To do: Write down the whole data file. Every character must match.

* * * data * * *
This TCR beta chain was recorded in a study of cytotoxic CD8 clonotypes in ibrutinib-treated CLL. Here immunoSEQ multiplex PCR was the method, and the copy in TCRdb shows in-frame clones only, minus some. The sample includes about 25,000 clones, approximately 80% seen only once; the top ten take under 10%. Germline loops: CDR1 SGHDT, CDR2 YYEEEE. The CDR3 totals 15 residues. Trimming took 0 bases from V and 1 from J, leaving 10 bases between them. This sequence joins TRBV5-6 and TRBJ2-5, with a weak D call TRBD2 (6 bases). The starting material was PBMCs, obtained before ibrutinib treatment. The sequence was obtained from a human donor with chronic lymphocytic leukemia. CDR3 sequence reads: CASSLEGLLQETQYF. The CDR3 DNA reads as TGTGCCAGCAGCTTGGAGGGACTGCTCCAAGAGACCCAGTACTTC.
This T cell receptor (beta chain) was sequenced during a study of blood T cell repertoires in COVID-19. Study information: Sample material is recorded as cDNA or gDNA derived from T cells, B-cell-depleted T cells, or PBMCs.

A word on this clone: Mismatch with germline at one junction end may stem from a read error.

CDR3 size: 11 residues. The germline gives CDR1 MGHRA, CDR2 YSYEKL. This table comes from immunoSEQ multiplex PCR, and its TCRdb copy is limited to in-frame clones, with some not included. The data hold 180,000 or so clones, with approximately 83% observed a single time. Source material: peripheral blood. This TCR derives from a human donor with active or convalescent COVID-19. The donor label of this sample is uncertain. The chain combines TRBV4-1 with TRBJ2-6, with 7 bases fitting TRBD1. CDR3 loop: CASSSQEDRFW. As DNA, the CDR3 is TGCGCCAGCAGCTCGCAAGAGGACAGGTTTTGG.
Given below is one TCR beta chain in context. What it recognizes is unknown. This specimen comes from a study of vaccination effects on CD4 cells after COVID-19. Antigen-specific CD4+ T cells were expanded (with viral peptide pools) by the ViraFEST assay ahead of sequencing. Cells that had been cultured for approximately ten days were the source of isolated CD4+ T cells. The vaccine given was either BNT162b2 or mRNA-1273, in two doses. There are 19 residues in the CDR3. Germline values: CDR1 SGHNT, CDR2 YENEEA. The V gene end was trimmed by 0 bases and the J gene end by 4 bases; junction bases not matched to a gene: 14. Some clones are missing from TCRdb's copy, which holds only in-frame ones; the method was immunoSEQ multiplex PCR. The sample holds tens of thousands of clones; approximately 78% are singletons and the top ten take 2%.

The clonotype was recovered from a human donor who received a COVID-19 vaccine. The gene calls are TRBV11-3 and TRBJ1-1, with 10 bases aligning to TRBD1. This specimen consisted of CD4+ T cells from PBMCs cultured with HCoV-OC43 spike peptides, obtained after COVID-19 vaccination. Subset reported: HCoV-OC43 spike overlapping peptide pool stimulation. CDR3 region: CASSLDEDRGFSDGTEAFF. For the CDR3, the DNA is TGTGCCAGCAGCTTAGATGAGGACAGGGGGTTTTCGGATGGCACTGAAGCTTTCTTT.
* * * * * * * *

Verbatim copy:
This TCR beta chain was recorded in a study of cytotoxic CD8 clonotypes in ibrutinib-treated CLL. Here immunoSEQ multiplex PCR was the method, and the copy in TCRdb shows in-frame clones only, minus some. The sample includes about 25,000 clones, approximately 80% seen only once; the top ten take under 10%. Germline loops: CDR1 SGHDT, CDR2 YYEEEE. The CDR3 totals 15 residues. Trimming took 0 bases from V and 1 from J, leaving 10 bases between them. This sequence joins TRBV5-6 and TRBJ2-5, with a weak D call TRBD2 (6 bases). The starting material was PBMCs, obtained before ibrutinib treatment. The sequence was obtained from a human donor with chronic lymphocytic leukemia. CDR3 sequence reads: CASSLEGLLQETQYF. The CDR3 DNA reads as TGTGCCAGCAGCTTGGAGGGACTGCTCCAAGAGACCCAGTACTTC.
This T cell receptor (beta chain) was sequenced during a study of blood T cell repertoires in COVID-19. Study information: Sample material is recorded as cDNA or gDNA derived from T cells, B-cell-depleted T cells, or PBMCs.

A word on this clone: Mismatch with germline at one junction end may stem from a read error.

CDR3 size: 11 residues. The germline gives CDR1 MGHRA, CDR2 YSYEKL. This table comes from immunoSEQ multiplex PCR, and its TCRdb copy is limited to in-frame clones, with some not included. The data hold 180,000 or so clones, with approximately 83% observed a single time. Source material: peripheral blood. This TCR derives from a human donor with active or convalescent COVID-19. The donor label of this sample is uncertain. The chain combines TRBV4-1 with TRBJ2-6, with 7 bases fitting TRBD1. CDR3 loop: CASSSQEDRFW. As DNA, the CDR3 is TGCGCCAGCAGCTCGCAAGAGGACAGGTTTTGG.
Given below is one TCR beta chain in context. What it recognizes is unknown. This specimen comes from a study of vaccination effects on CD4 cells after COVID-19. Antigen-specific CD4+ T cells were expanded (with viral peptide pools) by the ViraFEST assay ahead of sequencing. Cells that had been cultured for approximately ten days were the source of isolated CD4+ T cells. The vaccine given was either BNT162b2 or mRNA-1273, in two doses. There are 19 residues in the CDR3. Germline values: CDR1 SGHNT, CDR2 YENEEA. The V gene end was trimmed by 0 bases and the J gene end by 4 bases; junction bases not matched to a gene: 14. Some clones are missing from TCRdb's copy, which holds only in-frame ones; the method was immunoSEQ multiplex PCR. The sample holds tens of thousands of clones; approximately 78% are singletons and the top ten take 2%.

The clonotype was recovered from a human donor who received a COVID-19 vaccine. The gene calls are TRBV11-3 and TRBJ1-1, with 10 bases aligning to TRBD1. This specimen consisted of CD4+ T cells from PBMCs cultured with HCoV-OC43 spike peptides, obtained after COVID-19 vaccination. Subset reported: HCoV-OC43 spike overlapping peptide pool stimulation. CDR3 region: CASSLDEDRGFSDGTEAFF. For the CDR3, the DNA is TGTGCCAGCAGCTTAGATGAGGACAGGGGGTTTTCGGATGGCACTGAAGCTTTCTTT.